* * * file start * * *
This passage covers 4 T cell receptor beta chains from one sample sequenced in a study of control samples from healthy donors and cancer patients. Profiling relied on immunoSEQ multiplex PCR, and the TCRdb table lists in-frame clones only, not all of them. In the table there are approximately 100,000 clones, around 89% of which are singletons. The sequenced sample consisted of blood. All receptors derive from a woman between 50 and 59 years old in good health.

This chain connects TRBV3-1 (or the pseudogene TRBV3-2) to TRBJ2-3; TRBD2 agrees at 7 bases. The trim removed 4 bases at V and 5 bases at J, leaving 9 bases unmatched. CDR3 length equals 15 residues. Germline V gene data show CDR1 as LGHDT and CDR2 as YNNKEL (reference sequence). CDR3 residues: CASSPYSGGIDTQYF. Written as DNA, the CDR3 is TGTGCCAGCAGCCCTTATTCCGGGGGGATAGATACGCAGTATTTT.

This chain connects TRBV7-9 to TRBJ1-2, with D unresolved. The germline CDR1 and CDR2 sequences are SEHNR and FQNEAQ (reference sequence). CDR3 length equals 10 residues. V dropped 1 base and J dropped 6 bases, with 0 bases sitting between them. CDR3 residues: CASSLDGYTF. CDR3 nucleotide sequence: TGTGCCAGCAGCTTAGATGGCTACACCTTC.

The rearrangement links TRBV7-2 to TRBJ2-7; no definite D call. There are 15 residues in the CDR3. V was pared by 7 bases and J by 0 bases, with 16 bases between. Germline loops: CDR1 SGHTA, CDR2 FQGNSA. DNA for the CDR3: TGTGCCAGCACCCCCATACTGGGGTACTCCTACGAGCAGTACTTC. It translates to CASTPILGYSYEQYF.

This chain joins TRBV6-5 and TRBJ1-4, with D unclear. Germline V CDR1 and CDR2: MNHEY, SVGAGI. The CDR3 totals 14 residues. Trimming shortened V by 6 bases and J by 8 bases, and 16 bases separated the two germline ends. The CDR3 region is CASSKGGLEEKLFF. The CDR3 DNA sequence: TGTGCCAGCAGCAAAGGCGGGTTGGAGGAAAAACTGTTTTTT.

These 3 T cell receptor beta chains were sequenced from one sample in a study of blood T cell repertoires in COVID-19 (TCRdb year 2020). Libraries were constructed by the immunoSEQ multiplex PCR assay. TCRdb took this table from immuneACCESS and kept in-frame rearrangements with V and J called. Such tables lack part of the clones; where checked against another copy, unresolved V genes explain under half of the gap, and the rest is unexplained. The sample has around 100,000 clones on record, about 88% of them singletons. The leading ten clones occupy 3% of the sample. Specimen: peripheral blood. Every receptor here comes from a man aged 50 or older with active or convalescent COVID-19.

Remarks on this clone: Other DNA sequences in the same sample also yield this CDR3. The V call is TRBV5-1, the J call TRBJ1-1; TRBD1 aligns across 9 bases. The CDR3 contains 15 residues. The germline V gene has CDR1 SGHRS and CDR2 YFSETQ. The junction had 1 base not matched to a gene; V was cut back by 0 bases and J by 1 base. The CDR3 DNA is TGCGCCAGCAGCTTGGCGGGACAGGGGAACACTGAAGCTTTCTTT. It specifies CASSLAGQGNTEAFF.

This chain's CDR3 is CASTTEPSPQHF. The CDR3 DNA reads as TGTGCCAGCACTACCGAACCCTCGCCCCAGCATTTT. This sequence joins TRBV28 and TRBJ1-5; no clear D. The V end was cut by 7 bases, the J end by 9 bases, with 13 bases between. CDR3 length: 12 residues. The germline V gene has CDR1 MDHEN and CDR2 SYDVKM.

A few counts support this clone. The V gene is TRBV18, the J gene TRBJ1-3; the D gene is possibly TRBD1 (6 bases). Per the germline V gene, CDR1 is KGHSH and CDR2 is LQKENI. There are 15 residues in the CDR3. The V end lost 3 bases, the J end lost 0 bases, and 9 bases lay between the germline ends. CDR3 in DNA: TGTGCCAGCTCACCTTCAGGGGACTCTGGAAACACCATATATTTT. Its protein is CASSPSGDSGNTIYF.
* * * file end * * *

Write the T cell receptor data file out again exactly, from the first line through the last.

This passage covers 4 T cell receptor beta chains from one sample sequenced in a study of control samples from healthy donors and cancer patients. Profiling relied on immunoSEQ multiplex PCR, and the TCRdb table lists in-frame clones only, not all of them. In the table there are approximately 100,000 clones, around 89% of which are singletons. The sequenced sample consisted of blood. All receptors derive from a woman between 50 and 59 years old in good health.

This chain connects TRBV3-1 (or the pseudogene TRBV3-2) to TRBJ2-3; TRBD2 agrees at 7 bases. The trim removed 4 bases at V and 5 bases at J, leaving 9 bases unmatched. CDR3 length equals 15 residues. Germline V gene data show CDR1 as LGHDT and CDR2 as YNNKEL (reference sequence). CDR3 residues: CASSPYSGGIDTQYF. Written as DNA, the CDR3 is TGTGCCAGCAGCCCTTATTCCGGGGGGATAGATACGCAGTATTTT.

This chain connects TRBV7-9 to TRBJ1-2, with D unresolved. The germline CDR1 and CDR2 sequences are SEHNR and FQNEAQ (reference sequence). CDR3 length equals 10 residues. V dropped 1 base and J dropped 6 bases, with 0 bases sitting between them. CDR3 residues: CASSLDGYTF. CDR3 nucleotide sequence: TGTGCCAGCAGCTTAGATGGCTACACCTTC.

The rearrangement links TRBV7-2 to TRBJ2-7; no definite D call. There are 15 residues in the CDR3. V was pared by 7 bases and J by 0 bases, with 16 bases between. Germline loops: CDR1 SGHTA, CDR2 FQGNSA. DNA for the CDR3: TGTGCCAGCACCCCCATACTGGGGTACTCCTACGAGCAGTACTTC. It translates to CASTPILGYSYEQYF.

This chain joins TRBV6-5 and TRBJ1-4, with D unclear. Germline V CDR1 and CDR2: MNHEY, SVGAGI. The CDR3 totals 14 residues. Trimming shortened V by 6 bases and J by 8 bases, and 16 bases separated the two germline ends. The CDR3 region is CASSKGGLEEKLFF. The CDR3 DNA sequence: TGTGCCAGCAGCAAAGGCGGGTTGGAGGAAAAACTGTTTTTT.

These 3 T cell receptor beta chains were sequenced from one sample in a study of blood T cell repertoires in COVID-19 (TCRdb year 2020). Libraries were constructed by the immunoSEQ multiplex PCR assay. TCRdb took this table from immuneACCESS and kept in-frame rearrangements with V and J called. Such tables lack part of the clones; where checked against another copy, unresolved V genes explain under half of the gap, and the rest is unexplained. The sample has around 100,000 clones on record, about 88% of them singletons. The leading ten clones occupy 3% of the sample. Specimen: peripheral blood. Every receptor here comes from a man aged 50 or older with active or convalescent COVID-19.

Remarks on this clone: Other DNA sequences in the same sample also yield this CDR3. The V call is TRBV5-1, the J call TRBJ1-1; TRBD1 aligns across 9 bases. The CDR3 contains 15 residues. The germline V gene has CDR1 SGHRS and CDR2 YFSETQ. The junction had 1 base not matched to a gene; V was cut back by 0 bases and J by 1 base. The CDR3 DNA is TGCGCCAGCAGCTTGGCGGGACAGGGGAACACTGAAGCTTTCTTT. It specifies CASSLAGQGNTEAFF.

This chain's CDR3 is CASTTEPSPQHF. The CDR3 DNA reads as TGTGCCAGCACTACCGAACCCTCGCCCCAGCATTTT. This sequence joins TRBV28 and TRBJ1-5; no clear D. The V end was cut by 7 bases, the J end by 9 bases, with 13 bases between. CDR3 length: 12 residues. The germline V gene has CDR1 MDHEN and CDR2 SYDVKM.

A few counts support this clone. The V gene is TRBV18, the J gene TRBJ1-3; the D gene is possibly TRBD1 (6 bases). Per the germline V gene, CDR1 is KGHSH and CDR2 is LQKENI. There are 15 residues in the CDR3. The V end lost 3 bases, the J end lost 0 bases, and 9 bases lay between the germline ends. CDR3 in DNA: TGTGCCAGCTCACCTTCAGGGGACTCTGGAAACACCATATATTTT. Its protein is CASSPSGDSGNTIYF.